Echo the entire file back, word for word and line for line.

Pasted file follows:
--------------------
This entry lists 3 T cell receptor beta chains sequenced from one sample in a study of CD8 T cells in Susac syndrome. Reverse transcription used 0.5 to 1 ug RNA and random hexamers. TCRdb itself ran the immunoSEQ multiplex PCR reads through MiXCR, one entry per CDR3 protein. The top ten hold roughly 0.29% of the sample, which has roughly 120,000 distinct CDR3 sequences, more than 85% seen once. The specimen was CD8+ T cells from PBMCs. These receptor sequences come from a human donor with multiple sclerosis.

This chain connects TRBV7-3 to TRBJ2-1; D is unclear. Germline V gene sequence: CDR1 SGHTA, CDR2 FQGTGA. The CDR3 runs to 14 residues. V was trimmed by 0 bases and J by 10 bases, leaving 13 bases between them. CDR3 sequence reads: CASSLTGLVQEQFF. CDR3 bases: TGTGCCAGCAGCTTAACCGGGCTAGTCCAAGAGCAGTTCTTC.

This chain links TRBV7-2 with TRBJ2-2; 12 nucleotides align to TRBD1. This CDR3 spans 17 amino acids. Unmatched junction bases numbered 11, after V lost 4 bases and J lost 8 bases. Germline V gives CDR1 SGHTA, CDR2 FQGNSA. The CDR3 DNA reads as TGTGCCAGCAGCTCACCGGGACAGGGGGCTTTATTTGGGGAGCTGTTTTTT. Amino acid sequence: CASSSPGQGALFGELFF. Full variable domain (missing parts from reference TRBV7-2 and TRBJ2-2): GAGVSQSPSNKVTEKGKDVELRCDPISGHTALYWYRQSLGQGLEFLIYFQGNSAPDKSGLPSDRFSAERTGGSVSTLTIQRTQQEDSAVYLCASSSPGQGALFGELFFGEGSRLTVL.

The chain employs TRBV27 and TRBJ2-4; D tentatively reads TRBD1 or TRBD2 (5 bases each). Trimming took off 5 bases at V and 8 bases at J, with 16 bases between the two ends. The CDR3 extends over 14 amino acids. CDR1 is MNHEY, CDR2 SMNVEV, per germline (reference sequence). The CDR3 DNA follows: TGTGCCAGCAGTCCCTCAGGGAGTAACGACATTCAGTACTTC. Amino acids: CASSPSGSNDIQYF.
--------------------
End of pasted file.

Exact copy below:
This entry lists 3 T cell receptor beta chains sequenced from one sample in a study of CD8 T cells in Susac syndrome. Reverse transcription used 0.5 to 1 ug RNA and random hexamers. TCRdb itself ran the immunoSEQ multiplex PCR reads through MiXCR, one entry per CDR3 protein. The top ten hold roughly 0.29% of the sample, which has roughly 120,000 distinct CDR3 sequences, more than 85% seen once. The specimen was CD8+ T cells from PBMCs. These receptor sequences come from a human donor with multiple sclerosis.

This chain connects TRBV7-3 to TRBJ2-1; D is unclear. Germline V gene sequence: CDR1 SGHTA, CDR2 FQGTGA. The CDR3 runs to 14 residues. V was trimmed by 0 bases and J by 10 bases, leaving 13 bases between them. CDR3 sequence reads: CASSLTGLVQEQFF. CDR3 bases: TGTGCCAGCAGCTTAACCGGGCTAGTCCAAGAGCAGTTCTTC.

This chain links TRBV7-2 with TRBJ2-2; 12 nucleotides align to TRBD1. This CDR3 spans 17 amino acids. Unmatched junction bases numbered 11, after V lost 4 bases and J lost 8 bases. Germline V gives CDR1 SGHTA, CDR2 FQGNSA. The CDR3 DNA reads as TGTGCCAGCAGCTCACCGGGACAGGGGGCTTTATTTGGGGAGCTGTTTTTT. Amino acid sequence: CASSSPGQGALFGELFF. Full variable domain (missing parts from reference TRBV7-2 and TRBJ2-2): GAGVSQSPSNKVTEKGKDVELRCDPISGHTALYWYRQSLGQGLEFLIYFQGNSAPDKSGLPSDRFSAERTGGSVSTLTIQRTQQEDSAVYLCASSSPGQGALFGELFFGEGSRLTVL.

The chain employs TRBV27 and TRBJ2-4; D tentatively reads TRBD1 or TRBD2 (5 bases each). Trimming took off 5 bases at V and 8 bases at J, with 16 bases between the two ends. The CDR3 extends over 14 amino acids. CDR1 is MNHEY, CDR2 SMNVEV, per germline (reference sequence). The CDR3 DNA follows: TGTGCCAGCAGTCCCTCAGGGAGTAACGACATTCAGTACTTC. Amino acids: CASSPSGSNDIQYF.